At 03:04 Radio Officer Robert Tuck aboard Star Tiger requested a radio bearing from Bermuda, but the signal was not strong enough to obtain an accurate reading. Tuck repeated the request 11 minutes later, and this time the Bermuda radio operator was able to obtain a bearing of 72 degrees, accurate to within 2 degrees. The Bermuda operator transmitted this information, and Tuck acknowledged receipt at 03:17. This was the last communication with the aircraft.[7]

The Bermuda operator tried to contact Star Tiger at 03:50 and, receiving no reply, thought that it had gone over to direct radio contact with Bermuda Approach Control. However, Approach Control reported that this was not the case. The Bermuda radio operator tried at 04:05 to contact Star Tiger, again without success, and after trying again at 04:40 he declared a state of emergency.[7]

He had heard no distress message, and neither had anyone else, even though many receiving stations were listening on Star Tiger's frequency.[6]

On 30 January 1948, a press dispatch reported the plane's loss at 440 miles (710 km) northeast of Bermuda.[8]


The U.S. Air Force personnel operating the airfield immediately organised a rescue effort that lasted for five days despite worsening weather. Twenty-six aircraft flew 882 hours in total and surface craft also conducted a search, but no signs of Star Tiger or her 31 passengers and crew were ever found. On 1 February 1948, a B-17 search plane reported sighting several boxes and an oil drum 325 miles (523 km) northwest of Bermuda; it is unknown if this flotsam was connected to the missing plane or not.[9]


As soon as it was learned that the Star Tiger had been lost, BSAA's remaining Avro Tudors were grounded by Britain's Minister of Civil Aviation. They were permitted to carry cargo rather than passengers a few weeks later, but had to fly from Santa Maria to Bermuda via Newfoundland, a diversion that reduced the longest overwater leg by 250 mi (400 km).[10]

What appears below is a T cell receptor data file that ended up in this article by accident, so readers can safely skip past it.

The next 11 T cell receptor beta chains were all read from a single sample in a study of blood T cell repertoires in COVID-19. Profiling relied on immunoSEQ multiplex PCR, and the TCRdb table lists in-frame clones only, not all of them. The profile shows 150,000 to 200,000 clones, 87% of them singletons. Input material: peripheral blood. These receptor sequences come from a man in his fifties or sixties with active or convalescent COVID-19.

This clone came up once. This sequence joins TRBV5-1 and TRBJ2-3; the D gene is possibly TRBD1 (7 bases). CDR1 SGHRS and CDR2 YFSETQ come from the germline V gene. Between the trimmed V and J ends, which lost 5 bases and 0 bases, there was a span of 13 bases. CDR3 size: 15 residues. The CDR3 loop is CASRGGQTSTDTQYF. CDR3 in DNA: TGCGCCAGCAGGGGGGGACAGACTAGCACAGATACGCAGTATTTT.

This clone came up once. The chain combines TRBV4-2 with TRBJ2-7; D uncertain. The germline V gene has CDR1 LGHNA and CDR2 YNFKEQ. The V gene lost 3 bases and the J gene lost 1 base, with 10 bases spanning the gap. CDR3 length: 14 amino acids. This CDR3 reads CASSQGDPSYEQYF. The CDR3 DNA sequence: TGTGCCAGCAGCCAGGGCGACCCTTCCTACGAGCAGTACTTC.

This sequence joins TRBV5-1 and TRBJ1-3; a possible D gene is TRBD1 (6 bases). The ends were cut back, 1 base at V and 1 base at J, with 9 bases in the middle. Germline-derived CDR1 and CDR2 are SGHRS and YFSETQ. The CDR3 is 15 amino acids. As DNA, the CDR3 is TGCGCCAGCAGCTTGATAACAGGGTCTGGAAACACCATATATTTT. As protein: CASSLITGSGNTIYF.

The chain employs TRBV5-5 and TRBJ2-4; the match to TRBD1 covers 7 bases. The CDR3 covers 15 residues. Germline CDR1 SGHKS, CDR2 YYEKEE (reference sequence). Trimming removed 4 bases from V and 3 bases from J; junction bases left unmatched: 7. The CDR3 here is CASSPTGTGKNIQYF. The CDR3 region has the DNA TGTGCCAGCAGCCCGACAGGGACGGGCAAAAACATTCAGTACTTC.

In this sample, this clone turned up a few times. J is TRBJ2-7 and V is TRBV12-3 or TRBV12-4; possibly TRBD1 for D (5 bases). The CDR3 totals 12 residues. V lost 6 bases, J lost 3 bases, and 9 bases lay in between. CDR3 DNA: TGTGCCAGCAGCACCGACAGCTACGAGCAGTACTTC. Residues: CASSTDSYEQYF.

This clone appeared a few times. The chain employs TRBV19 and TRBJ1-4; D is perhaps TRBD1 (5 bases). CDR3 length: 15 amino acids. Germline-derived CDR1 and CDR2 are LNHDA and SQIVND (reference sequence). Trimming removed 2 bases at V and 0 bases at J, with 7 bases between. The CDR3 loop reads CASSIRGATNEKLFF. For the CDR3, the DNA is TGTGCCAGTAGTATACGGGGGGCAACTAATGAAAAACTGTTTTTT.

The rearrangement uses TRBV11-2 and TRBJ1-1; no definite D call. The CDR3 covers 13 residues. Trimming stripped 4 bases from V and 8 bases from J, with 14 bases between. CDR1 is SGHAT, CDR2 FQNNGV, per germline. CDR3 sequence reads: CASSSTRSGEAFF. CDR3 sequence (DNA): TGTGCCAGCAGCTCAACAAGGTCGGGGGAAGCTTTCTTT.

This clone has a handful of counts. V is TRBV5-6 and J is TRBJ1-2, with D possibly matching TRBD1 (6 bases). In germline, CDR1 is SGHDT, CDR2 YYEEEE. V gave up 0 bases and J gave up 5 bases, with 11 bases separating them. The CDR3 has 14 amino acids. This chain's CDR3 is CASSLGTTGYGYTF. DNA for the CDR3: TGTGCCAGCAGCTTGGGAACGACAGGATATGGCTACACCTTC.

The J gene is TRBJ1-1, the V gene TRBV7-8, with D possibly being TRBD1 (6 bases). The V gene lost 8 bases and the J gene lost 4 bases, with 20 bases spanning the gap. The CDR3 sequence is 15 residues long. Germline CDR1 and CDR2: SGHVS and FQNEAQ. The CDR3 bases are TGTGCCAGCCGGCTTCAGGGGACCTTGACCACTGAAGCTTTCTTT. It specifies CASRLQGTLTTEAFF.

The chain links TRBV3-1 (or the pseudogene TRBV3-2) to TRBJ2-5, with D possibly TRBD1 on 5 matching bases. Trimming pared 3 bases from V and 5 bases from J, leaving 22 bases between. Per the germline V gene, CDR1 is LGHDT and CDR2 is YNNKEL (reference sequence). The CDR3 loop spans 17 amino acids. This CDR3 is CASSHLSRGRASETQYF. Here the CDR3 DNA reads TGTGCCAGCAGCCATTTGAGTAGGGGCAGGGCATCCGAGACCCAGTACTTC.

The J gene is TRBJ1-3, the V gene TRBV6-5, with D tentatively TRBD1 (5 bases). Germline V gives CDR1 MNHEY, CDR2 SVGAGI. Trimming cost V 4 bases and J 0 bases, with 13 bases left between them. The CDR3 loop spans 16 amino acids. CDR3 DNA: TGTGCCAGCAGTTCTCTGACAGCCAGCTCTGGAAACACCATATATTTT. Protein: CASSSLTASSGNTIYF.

Although Avro's managing director, Sir Roy Dobson, and Don Bennett of BSAA both publicly rejected any implication that the aircraft had been faulty, the minister decided that a judicial investigation ("Court of Investigation"[11]) into the cause of the incident was necessary, the first such since the loss of the airship R101 in 1930. Bennett objected so strongly to this that BSAA fired him.[citation needed]

Lord Macmillan was appointed to head the investigation, assisted by two assessors in the form of a professor of aviation from the University of London and the chief pilot of British European Airways. Professor Arnold Hall of the Royal Aircraft Establishment (RAE) was appointed as an assessor. Other persons at the inquiry included Quentin Hogg QC, John Donaldson QC, and Joseph Orrell.[citation needed]

The investigation, which was held in public at Church House, Westminster, opened on 12 April 1948 and lasted 11 days. On 21 August it presented its report to Lord Pakenham, who had succeeded Lord Nathan of Churt as Minister of Civil Aviation. The report emphasised that the crew of the Star Tiger were highly experienced, and found "want of care and attention to detail" in the flight plan, but nothing serious enough to explain the accident.[10]

The inquiry reported in conclusion:

"...In the complete absence of any reliable evidence as to either the nature or the cause of the accident of Star Tiger the Court has not been able to do more than suggest possibilities, none of which reaches the level even of probability. .... What happened in this case will never be known and the fate of Star Tiger must remain an unsolved mystery."[11][12]

Among the passengers was Air Marshal Sir Arthur Coningham, a hero of World War II, formerly Air Officer Commander-in-Chief, 2nd Tactical Air Force during the Battle of Normandy. Coningham's death appeared on the front page of The New York Times on 31 January along with the news of the assassination of Mahatma Gandhi and the death of Orville Wright.[13]


If the Star Tiger's radio had failed shortly after 03:15, her captain and navigator would have been faced with the task of locating a small group of islands, measuring 22 mi (35 km) from northeast to southwest covering a total area of 20 sq mi (52 km2), and equipped with powerful lights that were visible from about 30 mi (48 km) at the aircraft's assumed altitude. It was at that time about 340 mi (550 km) from the islands with enough fuel for 3+12 hours' flying time. However, as they were flying in a gale storm, they could have encountered headwinds that could have caused a faster consumption of fuel than the crew realised. Having received an accurate bearing, McMillan's task of making landfall was not in itself difficult, except that he was acutely aware of the fact that there was no alternative airport: the nearest point on the American mainland was Cape Hatteras, 580 mi (930 km) to the west, and well beyond the Star Tiger's range. However, there was no evidence to suggest that radio failure or navigational error were responsible for the disaster.[14]